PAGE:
What a rude awakening the past few weeks must have been for so many men out there. What a constant deluge of cruel evidence that perhaps they don't really need to take up as much space – on their subway rides, inside their condoms -- as they think they do. That maybe they're just rude.
First, beginning in December, there was the New York City MTA's campaign against thoughtless subway behavior – notably the dreaded "manspreading." If you've successfully avoided our city's public transportation all your life, and in particular the rush hour L train, allow me to explain. It's the common phenomenon of male passengers sitting with their legs as far apart as humanly possible -- no doubt to accommodate the oversized beast residing between them – making it uncomfortable to downright impossible for anyone to sit next to them. Last month, the New York Times conjectured that the problem might be regional in its nature, with transit officials in Philadelphia, Washington and Chicago asserting that the issue "is not a major concern for riders in those cities."
Yet it must have struck a familiar chord, because the issue made international headlines, and inspired a Mic.com social experiment in which a female and male rider spread out on their subway rides with -- very different results, both in how they were treated and how they felt about the experience. Afterward, Elizabeth Plank wrote, "Space is inherently gendered" and noted that "Researchers have found that taking expansive body postures doesn't just make people feel more entitled, it also makes them more likely to steal, cheat and fail to respect traffic laws." She concluded, "Sorry, dude, the status quo just isn't working out for us."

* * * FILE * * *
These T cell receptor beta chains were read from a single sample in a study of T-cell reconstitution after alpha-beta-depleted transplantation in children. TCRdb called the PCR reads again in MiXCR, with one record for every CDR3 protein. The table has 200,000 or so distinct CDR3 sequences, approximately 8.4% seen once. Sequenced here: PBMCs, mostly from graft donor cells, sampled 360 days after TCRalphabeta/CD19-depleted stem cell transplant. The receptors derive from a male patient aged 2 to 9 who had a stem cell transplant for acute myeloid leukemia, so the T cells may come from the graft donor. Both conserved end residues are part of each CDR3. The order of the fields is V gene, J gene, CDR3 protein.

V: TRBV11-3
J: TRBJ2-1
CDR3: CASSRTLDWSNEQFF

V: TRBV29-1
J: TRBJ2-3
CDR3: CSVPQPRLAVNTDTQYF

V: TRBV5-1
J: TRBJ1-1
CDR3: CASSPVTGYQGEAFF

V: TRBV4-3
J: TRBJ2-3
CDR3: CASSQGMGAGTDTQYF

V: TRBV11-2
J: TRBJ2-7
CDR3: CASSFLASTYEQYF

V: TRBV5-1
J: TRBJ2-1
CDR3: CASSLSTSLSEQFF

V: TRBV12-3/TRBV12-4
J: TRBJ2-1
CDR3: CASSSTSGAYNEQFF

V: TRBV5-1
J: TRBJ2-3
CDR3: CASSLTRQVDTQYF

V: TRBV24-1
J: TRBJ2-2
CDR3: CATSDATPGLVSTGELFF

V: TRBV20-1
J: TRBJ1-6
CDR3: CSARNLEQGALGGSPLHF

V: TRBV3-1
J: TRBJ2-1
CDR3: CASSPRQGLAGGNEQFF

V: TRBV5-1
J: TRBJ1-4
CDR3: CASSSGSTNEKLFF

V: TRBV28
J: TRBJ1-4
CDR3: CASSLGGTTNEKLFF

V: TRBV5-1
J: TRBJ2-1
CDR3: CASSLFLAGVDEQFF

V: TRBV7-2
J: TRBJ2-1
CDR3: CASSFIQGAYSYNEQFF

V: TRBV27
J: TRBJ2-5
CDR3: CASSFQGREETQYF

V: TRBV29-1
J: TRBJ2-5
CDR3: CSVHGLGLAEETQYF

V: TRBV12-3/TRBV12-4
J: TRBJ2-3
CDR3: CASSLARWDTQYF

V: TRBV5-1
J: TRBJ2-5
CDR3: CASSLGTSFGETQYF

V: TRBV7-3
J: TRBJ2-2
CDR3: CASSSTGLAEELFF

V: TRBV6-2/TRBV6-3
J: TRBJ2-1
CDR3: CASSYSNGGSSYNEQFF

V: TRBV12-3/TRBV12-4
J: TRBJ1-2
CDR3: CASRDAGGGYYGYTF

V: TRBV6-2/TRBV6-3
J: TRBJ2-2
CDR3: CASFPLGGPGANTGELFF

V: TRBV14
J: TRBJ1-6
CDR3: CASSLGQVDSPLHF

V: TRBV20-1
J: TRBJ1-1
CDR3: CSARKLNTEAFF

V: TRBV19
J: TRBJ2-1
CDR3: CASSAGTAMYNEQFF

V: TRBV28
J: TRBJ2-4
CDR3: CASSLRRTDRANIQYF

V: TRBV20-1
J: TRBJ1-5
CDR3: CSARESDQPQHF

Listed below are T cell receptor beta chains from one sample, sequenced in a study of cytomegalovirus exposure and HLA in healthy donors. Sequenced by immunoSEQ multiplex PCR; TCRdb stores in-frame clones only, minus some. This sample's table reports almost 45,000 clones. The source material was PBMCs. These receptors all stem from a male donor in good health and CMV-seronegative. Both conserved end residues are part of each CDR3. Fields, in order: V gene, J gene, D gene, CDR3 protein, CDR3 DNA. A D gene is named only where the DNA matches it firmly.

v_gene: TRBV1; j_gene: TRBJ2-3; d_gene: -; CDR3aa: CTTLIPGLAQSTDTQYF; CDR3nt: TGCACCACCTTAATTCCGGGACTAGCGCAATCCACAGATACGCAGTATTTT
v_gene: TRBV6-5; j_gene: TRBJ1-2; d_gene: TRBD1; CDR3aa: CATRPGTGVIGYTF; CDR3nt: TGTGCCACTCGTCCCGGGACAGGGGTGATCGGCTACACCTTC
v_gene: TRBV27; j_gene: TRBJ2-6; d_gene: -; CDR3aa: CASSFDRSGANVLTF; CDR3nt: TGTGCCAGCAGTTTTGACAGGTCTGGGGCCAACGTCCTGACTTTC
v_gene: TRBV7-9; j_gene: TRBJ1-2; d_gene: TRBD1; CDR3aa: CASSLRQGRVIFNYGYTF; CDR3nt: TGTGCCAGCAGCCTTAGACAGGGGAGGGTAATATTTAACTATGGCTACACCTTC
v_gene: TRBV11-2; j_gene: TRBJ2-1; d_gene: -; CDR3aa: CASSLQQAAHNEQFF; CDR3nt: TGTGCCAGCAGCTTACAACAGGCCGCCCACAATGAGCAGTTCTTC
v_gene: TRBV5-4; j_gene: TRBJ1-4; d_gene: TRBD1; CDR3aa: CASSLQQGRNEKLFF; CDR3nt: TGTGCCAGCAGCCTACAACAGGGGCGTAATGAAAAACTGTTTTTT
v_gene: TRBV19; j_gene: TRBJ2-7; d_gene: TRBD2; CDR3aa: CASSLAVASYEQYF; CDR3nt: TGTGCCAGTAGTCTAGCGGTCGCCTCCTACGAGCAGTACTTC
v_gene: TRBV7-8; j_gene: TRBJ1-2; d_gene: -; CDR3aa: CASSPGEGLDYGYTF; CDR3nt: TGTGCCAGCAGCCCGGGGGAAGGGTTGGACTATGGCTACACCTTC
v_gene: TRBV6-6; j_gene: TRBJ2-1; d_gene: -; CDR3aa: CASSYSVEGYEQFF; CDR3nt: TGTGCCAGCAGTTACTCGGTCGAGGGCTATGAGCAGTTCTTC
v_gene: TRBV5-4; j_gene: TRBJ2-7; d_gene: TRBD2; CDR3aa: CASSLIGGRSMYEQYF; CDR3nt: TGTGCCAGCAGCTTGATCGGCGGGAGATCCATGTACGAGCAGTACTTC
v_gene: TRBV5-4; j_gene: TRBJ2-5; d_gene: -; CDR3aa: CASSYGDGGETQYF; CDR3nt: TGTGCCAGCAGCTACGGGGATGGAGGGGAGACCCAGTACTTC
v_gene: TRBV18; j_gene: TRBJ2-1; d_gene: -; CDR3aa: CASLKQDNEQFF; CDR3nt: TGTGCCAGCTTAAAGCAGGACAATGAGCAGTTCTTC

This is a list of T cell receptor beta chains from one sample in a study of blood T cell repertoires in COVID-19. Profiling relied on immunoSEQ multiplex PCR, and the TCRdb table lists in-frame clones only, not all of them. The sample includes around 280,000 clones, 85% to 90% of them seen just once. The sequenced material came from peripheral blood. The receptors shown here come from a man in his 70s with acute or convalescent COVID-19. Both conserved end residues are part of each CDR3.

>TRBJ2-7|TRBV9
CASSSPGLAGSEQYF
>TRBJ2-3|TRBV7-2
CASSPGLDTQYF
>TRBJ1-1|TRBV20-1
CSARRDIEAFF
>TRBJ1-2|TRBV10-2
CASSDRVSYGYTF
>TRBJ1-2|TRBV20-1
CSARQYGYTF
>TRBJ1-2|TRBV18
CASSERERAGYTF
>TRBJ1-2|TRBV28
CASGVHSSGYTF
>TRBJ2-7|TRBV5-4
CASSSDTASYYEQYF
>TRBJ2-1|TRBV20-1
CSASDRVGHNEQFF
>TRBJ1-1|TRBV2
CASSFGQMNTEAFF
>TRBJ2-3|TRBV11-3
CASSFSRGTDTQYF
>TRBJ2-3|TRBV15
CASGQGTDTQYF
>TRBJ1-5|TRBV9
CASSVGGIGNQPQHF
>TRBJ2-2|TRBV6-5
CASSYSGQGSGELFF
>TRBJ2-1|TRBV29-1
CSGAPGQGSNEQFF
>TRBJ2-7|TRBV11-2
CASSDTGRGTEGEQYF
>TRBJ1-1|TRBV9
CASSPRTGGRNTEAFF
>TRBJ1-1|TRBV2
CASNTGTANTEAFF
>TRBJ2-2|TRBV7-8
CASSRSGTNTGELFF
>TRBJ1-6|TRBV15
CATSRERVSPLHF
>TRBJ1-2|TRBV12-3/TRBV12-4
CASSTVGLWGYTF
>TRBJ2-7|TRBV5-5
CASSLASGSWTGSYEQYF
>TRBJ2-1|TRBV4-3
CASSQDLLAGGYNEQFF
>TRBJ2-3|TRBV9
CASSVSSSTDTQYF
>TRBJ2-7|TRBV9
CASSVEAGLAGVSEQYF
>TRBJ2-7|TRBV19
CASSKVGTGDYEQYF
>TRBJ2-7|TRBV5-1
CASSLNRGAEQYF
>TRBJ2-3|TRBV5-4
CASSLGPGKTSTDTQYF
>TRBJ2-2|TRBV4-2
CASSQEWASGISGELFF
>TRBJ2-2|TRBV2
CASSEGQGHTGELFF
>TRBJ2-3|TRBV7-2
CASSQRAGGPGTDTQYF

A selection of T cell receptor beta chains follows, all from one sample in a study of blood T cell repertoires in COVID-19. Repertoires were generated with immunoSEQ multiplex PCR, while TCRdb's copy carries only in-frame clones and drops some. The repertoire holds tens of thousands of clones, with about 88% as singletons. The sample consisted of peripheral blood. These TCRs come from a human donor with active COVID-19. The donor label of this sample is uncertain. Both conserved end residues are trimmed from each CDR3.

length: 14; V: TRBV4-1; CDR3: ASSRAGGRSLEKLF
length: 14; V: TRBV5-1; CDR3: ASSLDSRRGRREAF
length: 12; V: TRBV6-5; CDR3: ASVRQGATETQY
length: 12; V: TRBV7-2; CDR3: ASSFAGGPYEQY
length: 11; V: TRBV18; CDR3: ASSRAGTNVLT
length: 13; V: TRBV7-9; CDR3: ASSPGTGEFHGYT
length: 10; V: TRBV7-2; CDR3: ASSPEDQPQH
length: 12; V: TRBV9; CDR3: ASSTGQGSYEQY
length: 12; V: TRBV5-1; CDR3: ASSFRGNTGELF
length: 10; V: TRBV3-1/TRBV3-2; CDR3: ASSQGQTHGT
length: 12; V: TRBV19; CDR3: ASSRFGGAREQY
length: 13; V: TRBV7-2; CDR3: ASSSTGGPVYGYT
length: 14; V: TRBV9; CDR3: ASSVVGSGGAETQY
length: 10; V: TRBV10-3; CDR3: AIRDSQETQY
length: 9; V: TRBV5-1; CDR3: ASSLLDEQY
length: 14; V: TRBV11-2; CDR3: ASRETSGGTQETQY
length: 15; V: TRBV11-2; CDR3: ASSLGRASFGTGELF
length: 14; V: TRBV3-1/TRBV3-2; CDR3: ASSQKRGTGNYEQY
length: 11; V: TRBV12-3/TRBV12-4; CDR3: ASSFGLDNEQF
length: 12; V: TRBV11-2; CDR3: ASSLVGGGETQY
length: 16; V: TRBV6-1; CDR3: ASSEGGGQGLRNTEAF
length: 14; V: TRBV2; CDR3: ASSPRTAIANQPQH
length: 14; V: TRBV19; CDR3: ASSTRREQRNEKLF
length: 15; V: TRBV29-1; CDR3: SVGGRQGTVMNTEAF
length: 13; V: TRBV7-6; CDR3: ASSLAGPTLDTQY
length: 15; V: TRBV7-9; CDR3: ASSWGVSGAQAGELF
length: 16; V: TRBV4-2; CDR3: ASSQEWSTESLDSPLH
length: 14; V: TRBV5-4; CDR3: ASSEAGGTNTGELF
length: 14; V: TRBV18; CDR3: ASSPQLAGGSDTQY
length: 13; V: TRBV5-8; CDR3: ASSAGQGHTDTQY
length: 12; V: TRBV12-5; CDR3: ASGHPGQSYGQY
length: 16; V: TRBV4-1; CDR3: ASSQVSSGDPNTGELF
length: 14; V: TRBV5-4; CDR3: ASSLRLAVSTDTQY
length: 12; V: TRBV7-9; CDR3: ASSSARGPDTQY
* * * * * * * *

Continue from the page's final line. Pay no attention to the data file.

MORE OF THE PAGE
Similarly, earlier this week, labor organizer Beth Breslaw revealed the results of her experiment on male and female pedestrian styles. After learning that "men were less likely than their female counterparts to make room on a crowded sidewalk," she decided to find out what would happen if, during her walk to her Financial District job, she took a more masculine approach. As she put it, "I’m going to be the Frogger, and this person who’s rapidly approaching me is going to be the log." She says she spent the next two months colliding with male pedestrians, including one day in which "Every single man who came across her path on the stretch of narrow East Village sidewalk between the N train and her sister’s apartment smacked right into her." Because sure, these guys – like the commenter who explained "I’m bigger than females due to a million years of hominid evolution; and aggressive females who want to physically confront me on the street are not going to win the collision or make a point" -- probably need the entire sidewalk.
Finally, as if to prove the most intimate point of all, Swedish singer Zara Larsson this week Instagrammed a message "To all the guys saying 'my dick is too big for condoms,'" saying, "TAKE A SEAT"-- and showing her entire leg comfortably sheathed in a prophylactic. Gentlemen: Is your penis the size of a woman's leg? Then no.
Will any of this awareness raising lead to more men actually putting their legs closer together on the subway, or moving to accommodate the person walking toward them on the street, or not complaining that condoms just don't fit them so sorry, baby? Maybe not, but change begins by pointing out what needs changing. All of these stories happened because women started speaking up about these things, started saying, you need to make room for us here. Whether we're talking about the subway or the sidewalk or sex, guys, you need to not have selfishness as the default. And the easy cure for manspreading is simple manners.